In addition to Secondary plant nutrients, and primary plant nutrients. Micronutrients are essential for plant growth but only in extremely small amounts. Usually just adding a little organic matter ( worm castings, compost etc ) will take care of all your plants micro nutrients. This is more of an issue in food crops for humans and animals. Lack of micronutrients in food crops can cause diseases related to these deficiencies in humans and animals. So be especially sure your herb and vegetable garden get a bit of organic matter each year.
Signs of micronutrient deficiencies in plants:
Boron deficiency – newest buds die, stems may crack and split, young leaves are distorted in shape, crinkled, and discolored, plant may not set seed. Often boron deficiency is a by product of putting adding too much lime to the soil.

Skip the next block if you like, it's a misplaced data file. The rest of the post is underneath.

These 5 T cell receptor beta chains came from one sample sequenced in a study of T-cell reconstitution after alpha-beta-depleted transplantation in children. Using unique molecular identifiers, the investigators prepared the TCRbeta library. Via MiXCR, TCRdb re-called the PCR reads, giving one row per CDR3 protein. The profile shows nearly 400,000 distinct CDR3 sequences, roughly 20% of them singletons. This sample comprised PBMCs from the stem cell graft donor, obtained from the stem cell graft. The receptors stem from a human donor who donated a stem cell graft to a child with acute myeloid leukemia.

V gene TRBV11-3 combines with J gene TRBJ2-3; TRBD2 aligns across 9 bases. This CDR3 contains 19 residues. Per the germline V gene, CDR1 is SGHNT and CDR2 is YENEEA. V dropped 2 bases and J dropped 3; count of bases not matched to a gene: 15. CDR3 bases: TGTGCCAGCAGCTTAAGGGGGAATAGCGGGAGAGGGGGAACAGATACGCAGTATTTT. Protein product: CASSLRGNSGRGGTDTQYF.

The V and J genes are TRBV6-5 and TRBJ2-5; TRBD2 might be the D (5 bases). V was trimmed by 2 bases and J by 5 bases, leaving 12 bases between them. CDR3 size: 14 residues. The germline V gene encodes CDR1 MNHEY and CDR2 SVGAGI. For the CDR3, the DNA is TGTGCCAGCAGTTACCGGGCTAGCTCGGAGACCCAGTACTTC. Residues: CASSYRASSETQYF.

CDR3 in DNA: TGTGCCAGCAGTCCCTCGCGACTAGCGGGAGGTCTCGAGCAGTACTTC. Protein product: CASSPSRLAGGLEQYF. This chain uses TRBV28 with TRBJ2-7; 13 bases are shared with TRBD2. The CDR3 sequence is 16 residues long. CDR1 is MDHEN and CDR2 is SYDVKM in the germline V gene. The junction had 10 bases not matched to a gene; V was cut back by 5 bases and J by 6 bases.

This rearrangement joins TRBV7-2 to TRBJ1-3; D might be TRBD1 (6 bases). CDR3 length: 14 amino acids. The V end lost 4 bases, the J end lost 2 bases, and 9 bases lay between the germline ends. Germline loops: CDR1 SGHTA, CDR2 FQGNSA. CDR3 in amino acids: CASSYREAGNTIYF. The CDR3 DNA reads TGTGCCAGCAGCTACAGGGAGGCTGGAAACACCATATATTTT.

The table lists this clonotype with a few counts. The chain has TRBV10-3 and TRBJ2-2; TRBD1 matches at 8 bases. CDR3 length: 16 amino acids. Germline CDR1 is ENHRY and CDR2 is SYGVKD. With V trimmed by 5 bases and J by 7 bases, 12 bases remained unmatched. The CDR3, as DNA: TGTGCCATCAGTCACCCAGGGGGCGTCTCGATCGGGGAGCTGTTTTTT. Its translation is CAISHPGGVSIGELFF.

Chloride deficiency – roots are highly branched with stubby tips, leaves wilt then become mottled and tip wilts.
Copper deficiency – leaves are very dark green, and crinkly, stunted growth plants wilt even when given sufficient water. New leaves are small and uniformly yellow. Older leaves curl upward and edges of leaves roll in toward center. Plants are most likely to get fungal infections when copper is deficient. Copper sweetens and strengthens the flavor of fruits and vegetables.
Iron deficiency – yellow leaves with green veins, yellowing begins at center of leaf where it attaches to the stem
Molybdenum deficiency – older leaves yellow, newer leaves are light green
Zinc deficiency – yellow and brown mottling of leaves, green veins, also small leaves that are distorted can grow much closer together than they should. Black spots can appear on yellowed leaves. Zinc deficiency often occurs when phosphorus levels are high and soil is alkaline.
An excess of one micronutrient usually causes a deficiency of another micronutrient.
Progressive gardens has photos of several deficiencies in plants